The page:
The Risk Factors
Unfortunately, geriatric teeth are less able to handle the normal wear and tear of those in younger generations. There are several reasons why seniors may be prone to more dental cavities:
Lack of Fluoride -- Most of our nation's seniors didn't have the benefits of community water fluoridation while growing up. And with the popularity of bottled water today, seniors may still not be getting the fluoride they need. Fluoride strengthens teeth and helps prevent tooth decay.
Arthritis -- Those who suffer from arthritis, or other medical conditions, may have a hard time gripping a toothbrush or floss, making it difficult to practice daily oral hygiene.
Gum Disease -- Over 95% of seniors have receding gums, exposing the roots of teeth and making them vulnerable to the same dental diseases that affect the tooth's crown. Root decay is becoming much more common among seniors.
Dry Mouth -- Dry mouth is often a side effect of medications or health problems often associated with seniors. Saliva is needed to wash away food particles and neutralize the acid that promotes tooth decay. When our mouths are dry, our teeth become more susceptible to cavities.
Diet -- Aging may cause our diet to change. Seniors often lean towards softer foods, which don't always have the nutrients you need for healthy teeth. A diet heavy in carbohydrates and sugar also contributes to dental cavities.
Assisted Living -- Although assisted living centers are designed to help our loved ones get the care they need, oral hygiene may fall by the wayside. Unfortunately, a lack of individual attention may keep seniors from maintaining their smiles.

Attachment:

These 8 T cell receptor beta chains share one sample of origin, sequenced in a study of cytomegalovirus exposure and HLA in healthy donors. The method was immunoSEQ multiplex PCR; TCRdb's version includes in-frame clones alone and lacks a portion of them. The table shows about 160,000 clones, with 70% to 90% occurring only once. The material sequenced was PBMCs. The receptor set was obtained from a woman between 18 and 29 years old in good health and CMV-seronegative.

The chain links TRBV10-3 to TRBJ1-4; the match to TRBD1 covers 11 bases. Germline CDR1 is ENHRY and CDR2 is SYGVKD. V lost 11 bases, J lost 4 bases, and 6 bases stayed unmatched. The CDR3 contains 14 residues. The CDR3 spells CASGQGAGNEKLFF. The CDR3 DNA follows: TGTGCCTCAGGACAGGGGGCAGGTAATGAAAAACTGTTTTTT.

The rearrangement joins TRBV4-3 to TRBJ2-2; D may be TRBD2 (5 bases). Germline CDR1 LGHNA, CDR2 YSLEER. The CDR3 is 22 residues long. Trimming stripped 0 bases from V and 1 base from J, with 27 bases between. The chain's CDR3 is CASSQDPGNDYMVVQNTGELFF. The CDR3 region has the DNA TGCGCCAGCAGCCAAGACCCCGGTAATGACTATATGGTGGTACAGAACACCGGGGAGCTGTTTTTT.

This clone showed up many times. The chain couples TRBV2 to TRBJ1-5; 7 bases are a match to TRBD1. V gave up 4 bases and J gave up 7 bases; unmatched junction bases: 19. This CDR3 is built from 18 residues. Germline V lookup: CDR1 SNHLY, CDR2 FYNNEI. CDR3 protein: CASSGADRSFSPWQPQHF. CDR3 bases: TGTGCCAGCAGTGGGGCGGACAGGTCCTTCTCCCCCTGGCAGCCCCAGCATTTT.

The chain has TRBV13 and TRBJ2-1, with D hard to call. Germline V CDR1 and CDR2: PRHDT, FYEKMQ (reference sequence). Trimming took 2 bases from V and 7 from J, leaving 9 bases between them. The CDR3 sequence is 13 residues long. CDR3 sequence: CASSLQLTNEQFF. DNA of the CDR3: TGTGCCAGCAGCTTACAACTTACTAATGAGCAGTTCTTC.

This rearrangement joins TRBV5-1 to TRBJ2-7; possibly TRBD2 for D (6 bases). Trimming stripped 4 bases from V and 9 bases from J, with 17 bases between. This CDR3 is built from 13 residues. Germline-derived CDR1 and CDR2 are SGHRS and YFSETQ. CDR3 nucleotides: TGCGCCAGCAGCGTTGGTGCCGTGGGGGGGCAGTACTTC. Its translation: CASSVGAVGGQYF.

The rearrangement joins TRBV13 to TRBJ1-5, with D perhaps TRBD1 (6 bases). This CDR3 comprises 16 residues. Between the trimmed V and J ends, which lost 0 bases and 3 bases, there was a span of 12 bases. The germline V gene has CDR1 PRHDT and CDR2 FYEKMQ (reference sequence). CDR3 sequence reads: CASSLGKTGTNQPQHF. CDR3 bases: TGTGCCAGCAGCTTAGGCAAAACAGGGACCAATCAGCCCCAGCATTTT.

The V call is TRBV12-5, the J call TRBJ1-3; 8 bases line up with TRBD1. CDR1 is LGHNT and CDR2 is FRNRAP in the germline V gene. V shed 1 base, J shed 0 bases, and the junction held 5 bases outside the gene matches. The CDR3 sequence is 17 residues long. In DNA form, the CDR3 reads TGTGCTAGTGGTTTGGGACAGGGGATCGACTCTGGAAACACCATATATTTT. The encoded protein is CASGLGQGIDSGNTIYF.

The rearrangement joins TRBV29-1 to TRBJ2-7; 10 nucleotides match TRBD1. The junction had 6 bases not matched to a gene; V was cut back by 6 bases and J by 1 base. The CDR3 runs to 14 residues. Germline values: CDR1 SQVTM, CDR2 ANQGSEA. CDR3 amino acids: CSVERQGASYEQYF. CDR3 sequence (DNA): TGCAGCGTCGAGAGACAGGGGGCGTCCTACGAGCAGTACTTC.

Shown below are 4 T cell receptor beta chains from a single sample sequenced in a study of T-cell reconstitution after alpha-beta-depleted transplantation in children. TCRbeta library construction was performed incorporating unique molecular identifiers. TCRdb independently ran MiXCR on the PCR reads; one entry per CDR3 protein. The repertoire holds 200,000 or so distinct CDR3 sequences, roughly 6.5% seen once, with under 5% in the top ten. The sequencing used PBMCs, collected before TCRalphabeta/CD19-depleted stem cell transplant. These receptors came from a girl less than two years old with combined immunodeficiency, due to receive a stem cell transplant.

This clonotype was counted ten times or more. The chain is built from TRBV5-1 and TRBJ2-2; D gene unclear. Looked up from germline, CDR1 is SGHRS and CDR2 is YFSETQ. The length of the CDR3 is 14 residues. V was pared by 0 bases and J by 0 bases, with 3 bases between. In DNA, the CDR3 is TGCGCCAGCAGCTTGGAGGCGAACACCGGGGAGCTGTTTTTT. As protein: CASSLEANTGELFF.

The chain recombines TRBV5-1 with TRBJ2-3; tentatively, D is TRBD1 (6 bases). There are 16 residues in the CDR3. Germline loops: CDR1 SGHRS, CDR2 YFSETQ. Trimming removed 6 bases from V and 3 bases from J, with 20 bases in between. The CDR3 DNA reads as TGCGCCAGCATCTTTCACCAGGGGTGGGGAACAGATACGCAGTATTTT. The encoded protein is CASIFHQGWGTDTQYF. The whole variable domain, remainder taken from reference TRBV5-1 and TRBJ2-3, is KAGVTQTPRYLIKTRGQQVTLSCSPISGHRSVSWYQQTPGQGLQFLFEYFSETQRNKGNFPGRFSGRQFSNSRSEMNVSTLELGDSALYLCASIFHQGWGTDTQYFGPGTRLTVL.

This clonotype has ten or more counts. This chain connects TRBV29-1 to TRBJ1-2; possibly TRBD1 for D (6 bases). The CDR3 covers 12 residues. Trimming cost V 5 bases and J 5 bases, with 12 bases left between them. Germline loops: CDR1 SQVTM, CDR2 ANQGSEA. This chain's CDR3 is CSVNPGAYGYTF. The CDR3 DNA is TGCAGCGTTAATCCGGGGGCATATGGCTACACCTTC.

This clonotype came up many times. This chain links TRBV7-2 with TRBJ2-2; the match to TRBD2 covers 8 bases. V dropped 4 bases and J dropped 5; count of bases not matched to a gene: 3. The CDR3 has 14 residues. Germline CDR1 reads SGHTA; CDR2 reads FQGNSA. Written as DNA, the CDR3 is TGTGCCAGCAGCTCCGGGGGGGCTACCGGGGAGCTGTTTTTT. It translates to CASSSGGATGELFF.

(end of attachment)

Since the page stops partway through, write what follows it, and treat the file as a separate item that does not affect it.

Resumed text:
Finances -- When on a fixed income, oral health care may not be a priority. Some seniors can't afford to pay for dental products or professional dental care.
Look Grandma -- No Dental Cavities!
There are several ways seniors can improve their chances of staying dental cavity-free. A diet low in sugar and high in calcium promotes tooth health. If you aren't getting enough fluoride, try using fluoride toothpastes, mouth rinses or tablets. Drinking water, sucking on sugar-free candy or chewing sugarless gum promotes saliva production and reduces dry mouth.
For seniors with dexterity problems, wrap tape or an elastic bandage around the toothbrush. If a wider grip is needed, you can even try taping a tennis ball, sponge or rubber bicycle grip to the handle. An electric toothbrush may also be helpful for those who cannot maneuver a manual toothbrush easily. And daily flossing should not be forgotten, either -- floss holders and waxed floss may make it easier for seniors to continue their oral hygiene routine.
Because of the special dental needs of seniors, regular dental visits are necessary to maintain their oral health. Dentists use this time to check for the dental problems that affect older patients, including gum disease, root decay and oral cancer. If a senior you know is living in a nursing home, arrange for them to receive oral care and continue with their dental appointments. If transporting them to the dental office is impossible, try finding a dentist who can arrange in-house care at their facility.
Now that you have the chance to keep your teeth for a lifetime, you should take advantage of it. Taking the right steps to maintain your smile will help you remain cavity-free, so you can truly experience what your golden years have to offer!
We genuinely hope this site is helpful to you in learning more about our practice, dental conditions and treatments, dental recommendations, and more.
Please browse through our website and be sure to give us a call if you have any questions or would like to schedule an appointment.
Harry J. Kiriluk D.D.S. Ltd
1622 E. Algonquin Rd. Suite C
Schaumburg, IL 60173